Verifying a deployment

Marblerun provides a simple REST-API for clients to verify the confidentiality and integrity of the coordinator and the deployed Marbles.

Establishing trust in the Coordinator

Marblerun exposes the /quote endpoint that returns a quote and a certificate chain consisting of a root and intermediate CA. The root CA is fixed for the lifetime of your deployment, while the intermediate CA changes in case you update the packages specified in your Manifest.

The simplest way to verify the quote is via the Edgeless Remote Attestation (era) tools:

# Install era globally on your machine (requires root permissions)
sudo wget -O /usr/local/bin/era https://github.com/edgelesssys/era/releases/latest/download/era
sudo chmod +x /usr/local/bin/era

# Run era. You can remove the output parameters you do not need for your use case.
era -c coordinator-era.json -h $MARBLERUN -output-chain marblerun-chain.pem -output-root marblerun-root.pem -output-intermediate marblerun-intermedite.pem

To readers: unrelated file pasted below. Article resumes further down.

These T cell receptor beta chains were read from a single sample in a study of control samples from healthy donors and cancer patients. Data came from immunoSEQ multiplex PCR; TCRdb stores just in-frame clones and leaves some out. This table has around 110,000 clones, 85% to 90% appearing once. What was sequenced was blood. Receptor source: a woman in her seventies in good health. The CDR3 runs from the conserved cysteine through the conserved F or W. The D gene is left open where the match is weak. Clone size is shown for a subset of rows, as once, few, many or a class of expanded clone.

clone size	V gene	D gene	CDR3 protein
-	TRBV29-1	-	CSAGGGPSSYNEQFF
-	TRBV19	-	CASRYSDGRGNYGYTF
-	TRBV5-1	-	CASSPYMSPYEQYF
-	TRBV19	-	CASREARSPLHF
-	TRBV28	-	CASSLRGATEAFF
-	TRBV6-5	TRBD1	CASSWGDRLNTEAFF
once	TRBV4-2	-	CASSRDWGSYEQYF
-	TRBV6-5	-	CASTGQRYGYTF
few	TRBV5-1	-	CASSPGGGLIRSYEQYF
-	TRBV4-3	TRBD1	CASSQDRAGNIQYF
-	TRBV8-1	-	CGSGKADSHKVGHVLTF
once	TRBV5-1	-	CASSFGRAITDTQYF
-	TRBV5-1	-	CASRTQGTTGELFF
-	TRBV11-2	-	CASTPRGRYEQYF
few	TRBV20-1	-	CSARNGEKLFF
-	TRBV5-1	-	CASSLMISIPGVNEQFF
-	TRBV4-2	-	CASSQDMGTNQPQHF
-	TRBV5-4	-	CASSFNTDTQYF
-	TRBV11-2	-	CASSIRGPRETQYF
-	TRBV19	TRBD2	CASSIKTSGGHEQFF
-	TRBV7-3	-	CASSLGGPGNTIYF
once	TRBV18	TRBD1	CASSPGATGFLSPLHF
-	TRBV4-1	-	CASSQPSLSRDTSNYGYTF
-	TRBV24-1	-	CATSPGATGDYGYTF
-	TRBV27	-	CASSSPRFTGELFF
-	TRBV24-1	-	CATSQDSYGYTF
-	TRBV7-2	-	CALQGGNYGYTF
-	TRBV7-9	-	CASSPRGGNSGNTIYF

Era requires the Coordinator’s UniqueID (or MRENCLAVE in SGX terms) or the tuple ProductID, SecurityVersion, SignerID (MRSIGNER) to verify the quote. In production, these would be generated when building the Coordinator and distributed to your clients. For testing, we have published a Coordinator image at ghcr.io/edgelesssys/coordinator. You can pull the corresponding coordinator-era.json file from our release page:

wget https://github.com/edgelesssys/marblerun/releases/latest/download/coordinator-era.json

After successful verification, you’ll have marblerun-chain.pem, marblerun-root.pem, and marblerun-intermediate.pem in your directory. In case you want to pin against specific versions of your application, using the intermediate CA as a trust anchor is a good choice. Else you can pin against the root CA in which case different versions of your application can talk with each other, though you may not be able to launch them if they do not meet the minimum SecurityVersion specified in your original or updated Manifest.

Verifying the Manifest

Establishing trust with the service mesh allows you to verify the deployed Manifest in the second step. To that end, Marblerun exposes the endpoint /manifest. Using the CLI you can get the Manifest’s signature aka its sha256 hash:

marblerun manifest get $MARBLERUN -o manifest-signature.json
cat manifest-signature.json | jq '.data.ManifestSignature' --raw-output

Compare this against your local version of the Manifest:

sha256sum manifest.json